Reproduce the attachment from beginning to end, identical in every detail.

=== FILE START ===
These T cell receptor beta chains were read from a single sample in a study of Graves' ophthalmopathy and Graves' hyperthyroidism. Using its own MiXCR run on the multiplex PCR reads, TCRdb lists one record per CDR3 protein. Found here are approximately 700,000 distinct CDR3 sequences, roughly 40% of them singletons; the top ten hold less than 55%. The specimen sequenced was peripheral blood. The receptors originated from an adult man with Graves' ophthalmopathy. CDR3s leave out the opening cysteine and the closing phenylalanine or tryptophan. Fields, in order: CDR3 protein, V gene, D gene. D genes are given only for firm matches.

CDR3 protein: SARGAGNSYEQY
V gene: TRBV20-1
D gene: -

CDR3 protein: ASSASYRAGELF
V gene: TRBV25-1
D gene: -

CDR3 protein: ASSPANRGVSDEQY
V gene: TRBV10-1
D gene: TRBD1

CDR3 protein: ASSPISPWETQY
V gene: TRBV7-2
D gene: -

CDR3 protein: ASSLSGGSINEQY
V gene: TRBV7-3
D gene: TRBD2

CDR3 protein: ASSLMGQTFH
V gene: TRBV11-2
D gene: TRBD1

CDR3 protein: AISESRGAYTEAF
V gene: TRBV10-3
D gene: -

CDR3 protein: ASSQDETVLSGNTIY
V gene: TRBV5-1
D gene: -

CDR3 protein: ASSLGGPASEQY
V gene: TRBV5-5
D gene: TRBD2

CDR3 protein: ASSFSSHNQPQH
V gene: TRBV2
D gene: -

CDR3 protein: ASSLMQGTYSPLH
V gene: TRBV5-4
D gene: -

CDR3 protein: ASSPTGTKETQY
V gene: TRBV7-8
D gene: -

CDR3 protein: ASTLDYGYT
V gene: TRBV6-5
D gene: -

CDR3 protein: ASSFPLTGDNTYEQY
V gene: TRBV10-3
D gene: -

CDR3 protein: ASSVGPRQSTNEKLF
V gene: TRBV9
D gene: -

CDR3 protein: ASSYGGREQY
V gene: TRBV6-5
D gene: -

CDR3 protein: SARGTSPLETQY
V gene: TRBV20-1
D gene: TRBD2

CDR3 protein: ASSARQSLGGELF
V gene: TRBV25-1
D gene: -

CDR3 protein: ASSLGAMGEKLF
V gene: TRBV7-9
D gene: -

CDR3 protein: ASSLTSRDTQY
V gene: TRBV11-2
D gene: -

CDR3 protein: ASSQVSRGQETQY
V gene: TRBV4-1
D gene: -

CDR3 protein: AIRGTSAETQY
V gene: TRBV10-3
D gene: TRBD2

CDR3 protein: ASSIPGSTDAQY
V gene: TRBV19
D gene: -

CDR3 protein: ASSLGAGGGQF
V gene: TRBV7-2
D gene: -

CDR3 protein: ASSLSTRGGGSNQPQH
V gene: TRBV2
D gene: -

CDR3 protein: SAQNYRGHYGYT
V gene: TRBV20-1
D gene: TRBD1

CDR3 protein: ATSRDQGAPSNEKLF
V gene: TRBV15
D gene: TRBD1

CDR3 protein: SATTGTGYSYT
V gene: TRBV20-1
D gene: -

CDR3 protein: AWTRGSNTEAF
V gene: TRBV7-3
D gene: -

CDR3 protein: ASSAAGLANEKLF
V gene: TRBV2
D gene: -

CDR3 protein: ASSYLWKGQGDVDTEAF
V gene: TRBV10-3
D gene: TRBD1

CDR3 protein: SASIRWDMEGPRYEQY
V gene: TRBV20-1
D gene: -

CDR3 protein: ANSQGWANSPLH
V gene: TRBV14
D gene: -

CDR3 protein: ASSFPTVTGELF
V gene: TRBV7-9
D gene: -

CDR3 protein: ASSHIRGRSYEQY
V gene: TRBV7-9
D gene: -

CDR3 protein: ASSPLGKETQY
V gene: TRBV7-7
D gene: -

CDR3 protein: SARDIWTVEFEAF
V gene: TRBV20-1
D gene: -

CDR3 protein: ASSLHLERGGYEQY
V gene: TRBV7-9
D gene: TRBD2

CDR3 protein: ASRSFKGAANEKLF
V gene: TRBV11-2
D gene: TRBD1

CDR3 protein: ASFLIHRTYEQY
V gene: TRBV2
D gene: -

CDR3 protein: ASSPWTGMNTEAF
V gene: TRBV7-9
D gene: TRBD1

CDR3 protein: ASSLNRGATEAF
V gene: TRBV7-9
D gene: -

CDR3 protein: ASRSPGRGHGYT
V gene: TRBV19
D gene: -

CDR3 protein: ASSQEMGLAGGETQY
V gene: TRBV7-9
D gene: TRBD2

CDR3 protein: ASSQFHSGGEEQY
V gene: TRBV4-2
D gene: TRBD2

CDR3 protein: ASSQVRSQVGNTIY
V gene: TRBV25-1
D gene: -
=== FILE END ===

These T cell receptor beta chains were read from a single sample in a study of Graves' ophthalmopathy and Graves' hyperthyroidism. Using its own MiXCR run on the multiplex PCR reads, TCRdb lists one record per CDR3 protein. Found here are approximately 700,000 distinct CDR3 sequences, roughly 40% of them singletons; the top ten hold less than 55%. The specimen sequenced was peripheral blood. The receptors originated from an adult man with Graves' ophthalmopathy. CDR3s leave out the opening cysteine and the closing phenylalanine or tryptophan. Fields, in order: CDR3 protein, V gene, D gene. D genes are given only for firm matches.

CDR3 protein: SARGAGNSYEQY
V gene: TRBV20-1
D gene: -

CDR3 protein: ASSASYRAGELF
V gene: TRBV25-1
D gene: -

CDR3 protein: ASSPANRGVSDEQY
V gene: TRBV10-1
D gene: TRBD1

CDR3 protein: ASSPISPWETQY
V gene: TRBV7-2
D gene: -

CDR3 protein: ASSLSGGSINEQY
V gene: TRBV7-3
D gene: TRBD2

CDR3 protein: ASSLMGQTFH
V gene: TRBV11-2
D gene: TRBD1

CDR3 protein: AISESRGAYTEAF
V gene: TRBV10-3
D gene: -

CDR3 protein: ASSQDETVLSGNTIY
V gene: TRBV5-1
D gene: -

CDR3 protein: ASSLGGPASEQY
V gene: TRBV5-5
D gene: TRBD2

CDR3 protein: ASSFSSHNQPQH
V gene: TRBV2
D gene: -

CDR3 protein: ASSLMQGTYSPLH
V gene: TRBV5-4
D gene: -

CDR3 protein: ASSPTGTKETQY
V gene: TRBV7-8
D gene: -

CDR3 protein: ASTLDYGYT
V gene: TRBV6-5
D gene: -

CDR3 protein: ASSFPLTGDNTYEQY
V gene: TRBV10-3
D gene: -

CDR3 protein: ASSVGPRQSTNEKLF
V gene: TRBV9
D gene: -

CDR3 protein: ASSYGGREQY
V gene: TRBV6-5
D gene: -

CDR3 protein: SARGTSPLETQY
V gene: TRBV20-1
D gene: TRBD2

CDR3 protein: ASSARQSLGGELF
V gene: TRBV25-1
D gene: -

CDR3 protein: ASSLGAMGEKLF
V gene: TRBV7-9
D gene: -

CDR3 protein: ASSLTSRDTQY
V gene: TRBV11-2
D gene: -

CDR3 protein: ASSQVSRGQETQY
V gene: TRBV4-1
D gene: -

CDR3 protein: AIRGTSAETQY
V gene: TRBV10-3
D gene: TRBD2

CDR3 protein: ASSIPGSTDAQY
V gene: TRBV19
D gene: -

CDR3 protein: ASSLGAGGGQF
V gene: TRBV7-2
D gene: -

CDR3 protein: ASSLSTRGGGSNQPQH
V gene: TRBV2
D gene: -

CDR3 protein: SAQNYRGHYGYT
V gene: TRBV20-1
D gene: TRBD1

CDR3 protein: ATSRDQGAPSNEKLF
V gene: TRBV15
D gene: TRBD1

CDR3 protein: SATTGTGYSYT
V gene: TRBV20-1
D gene: -

CDR3 protein: AWTRGSNTEAF
V gene: TRBV7-3
D gene: -

CDR3 protein: ASSAAGLANEKLF
V gene: TRBV2
D gene: -

CDR3 protein: ASSYLWKGQGDVDTEAF
V gene: TRBV10-3
D gene: TRBD1

CDR3 protein: SASIRWDMEGPRYEQY
V gene: TRBV20-1
D gene: -

CDR3 protein: ANSQGWANSPLH
V gene: TRBV14
D gene: -

CDR3 protein: ASSFPTVTGELF
V gene: TRBV7-9
D gene: -

CDR3 protein: ASSHIRGRSYEQY
V gene: TRBV7-9
D gene: -

CDR3 protein: ASSPLGKETQY
V gene: TRBV7-7
D gene: -

CDR3 protein: SARDIWTVEFEAF
V gene: TRBV20-1
D gene: -

CDR3 protein: ASSLHLERGGYEQY
V gene: TRBV7-9
D gene: TRBD2

CDR3 protein: ASRSFKGAANEKLF
V gene: TRBV11-2
D gene: TRBD1

CDR3 protein: ASFLIHRTYEQY
V gene: TRBV2
D gene: -

CDR3 protein: ASSPWTGMNTEAF
V gene: TRBV7-9
D gene: TRBD1

CDR3 protein: ASSLNRGATEAF
V gene: TRBV7-9
D gene: -

CDR3 protein: ASRSPGRGHGYT
V gene: TRBV19
D gene: -

CDR3 protein: ASSQEMGLAGGETQY
V gene: TRBV7-9
D gene: TRBD2

CDR3 protein: ASSQFHSGGEEQY
V gene: TRBV4-2
D gene: TRBD2

CDR3 protein: ASSQVRSQVGNTIY
V gene: TRBV25-1
D gene: -